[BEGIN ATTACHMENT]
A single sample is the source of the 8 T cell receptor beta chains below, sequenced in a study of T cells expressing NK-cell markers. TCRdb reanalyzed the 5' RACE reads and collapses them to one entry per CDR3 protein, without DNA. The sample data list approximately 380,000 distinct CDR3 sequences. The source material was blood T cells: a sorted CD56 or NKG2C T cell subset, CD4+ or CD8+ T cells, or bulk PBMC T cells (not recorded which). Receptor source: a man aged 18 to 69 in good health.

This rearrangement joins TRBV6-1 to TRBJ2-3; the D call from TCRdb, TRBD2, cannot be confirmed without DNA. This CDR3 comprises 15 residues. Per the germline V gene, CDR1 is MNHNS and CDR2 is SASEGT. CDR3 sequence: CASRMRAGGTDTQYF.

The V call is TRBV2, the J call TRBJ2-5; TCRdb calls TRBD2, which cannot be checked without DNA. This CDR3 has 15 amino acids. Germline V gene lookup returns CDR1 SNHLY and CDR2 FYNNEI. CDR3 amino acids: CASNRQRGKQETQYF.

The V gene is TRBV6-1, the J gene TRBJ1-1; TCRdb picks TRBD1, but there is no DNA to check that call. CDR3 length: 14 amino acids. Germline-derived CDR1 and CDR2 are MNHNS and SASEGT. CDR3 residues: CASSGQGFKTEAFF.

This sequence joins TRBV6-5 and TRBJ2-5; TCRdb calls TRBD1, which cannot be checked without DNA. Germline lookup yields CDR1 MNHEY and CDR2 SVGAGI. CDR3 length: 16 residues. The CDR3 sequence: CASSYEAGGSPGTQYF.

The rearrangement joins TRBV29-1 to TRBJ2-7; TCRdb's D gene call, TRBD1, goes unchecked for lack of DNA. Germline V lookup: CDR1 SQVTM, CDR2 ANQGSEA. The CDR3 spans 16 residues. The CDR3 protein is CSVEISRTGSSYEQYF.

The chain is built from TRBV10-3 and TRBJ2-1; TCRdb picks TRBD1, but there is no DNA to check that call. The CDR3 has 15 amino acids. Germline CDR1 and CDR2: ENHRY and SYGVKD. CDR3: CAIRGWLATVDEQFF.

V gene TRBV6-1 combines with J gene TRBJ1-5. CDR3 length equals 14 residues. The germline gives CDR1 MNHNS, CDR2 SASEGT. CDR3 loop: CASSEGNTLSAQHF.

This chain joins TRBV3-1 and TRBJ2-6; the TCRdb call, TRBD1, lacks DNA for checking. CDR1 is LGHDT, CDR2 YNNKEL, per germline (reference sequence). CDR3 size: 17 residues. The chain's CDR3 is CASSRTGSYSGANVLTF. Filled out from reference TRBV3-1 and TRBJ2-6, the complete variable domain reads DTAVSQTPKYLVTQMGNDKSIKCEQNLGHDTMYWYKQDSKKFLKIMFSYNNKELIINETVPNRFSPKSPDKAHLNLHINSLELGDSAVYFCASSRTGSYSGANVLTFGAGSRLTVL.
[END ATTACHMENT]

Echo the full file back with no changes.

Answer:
A single sample is the source of the 8 T cell receptor beta chains below, sequenced in a study of T cells expressing NK-cell markers. TCRdb reanalyzed the 5' RACE reads and collapses them to one entry per CDR3 protein, without DNA. The sample data list approximately 380,000 distinct CDR3 sequences. The source material was blood T cells: a sorted CD56 or NKG2C T cell subset, CD4+ or CD8+ T cells, or bulk PBMC T cells (not recorded which). Receptor source: a man aged 18 to 69 in good health.

This rearrangement joins TRBV6-1 to TRBJ2-3; the D call from TCRdb, TRBD2, cannot be confirmed without DNA. This CDR3 comprises 15 residues. Per the germline V gene, CDR1 is MNHNS and CDR2 is SASEGT. CDR3 sequence: CASRMRAGGTDTQYF.

The V call is TRBV2, the J call TRBJ2-5; TCRdb calls TRBD2, which cannot be checked without DNA. This CDR3 has 15 amino acids. Germline V gene lookup returns CDR1 SNHLY and CDR2 FYNNEI. CDR3 amino acids: CASNRQRGKQETQYF.

The V gene is TRBV6-1, the J gene TRBJ1-1; TCRdb picks TRBD1, but there is no DNA to check that call. CDR3 length: 14 amino acids. Germline-derived CDR1 and CDR2 are MNHNS and SASEGT. CDR3 residues: CASSGQGFKTEAFF.

This sequence joins TRBV6-5 and TRBJ2-5; TCRdb calls TRBD1, which cannot be checked without DNA. Germline lookup yields CDR1 MNHEY and CDR2 SVGAGI. CDR3 length: 16 residues. The CDR3 sequence: CASSYEAGGSPGTQYF.

The rearrangement joins TRBV29-1 to TRBJ2-7; TCRdb's D gene call, TRBD1, goes unchecked for lack of DNA. Germline V lookup: CDR1 SQVTM, CDR2 ANQGSEA. The CDR3 spans 16 residues. The CDR3 protein is CSVEISRTGSSYEQYF.

The chain is built from TRBV10-3 and TRBJ2-1; TCRdb picks TRBD1, but there is no DNA to check that call. The CDR3 has 15 amino acids. Germline CDR1 and CDR2: ENHRY and SYGVKD. CDR3: CAIRGWLATVDEQFF.

V gene TRBV6-1 combines with J gene TRBJ1-5. CDR3 length equals 14 residues. The germline gives CDR1 MNHNS, CDR2 SASEGT. CDR3 loop: CASSEGNTLSAQHF.

This chain joins TRBV3-1 and TRBJ2-6; the TCRdb call, TRBD1, lacks DNA for checking. CDR1 is LGHDT, CDR2 YNNKEL, per germline (reference sequence). CDR3 size: 17 residues. The chain's CDR3 is CASSRTGSYSGANVLTF. Filled out from reference TRBV3-1 and TRBJ2-6, the complete variable domain reads DTAVSQTPKYLVTQMGNDKSIKCEQNLGHDTMYWYKQDSKKFLKIMFSYNNKELIINETVPNRFSPKSPDKAHLNLHINSLELGDSAVYFCASSRTGSYSGANVLTFGAGSRLTVL.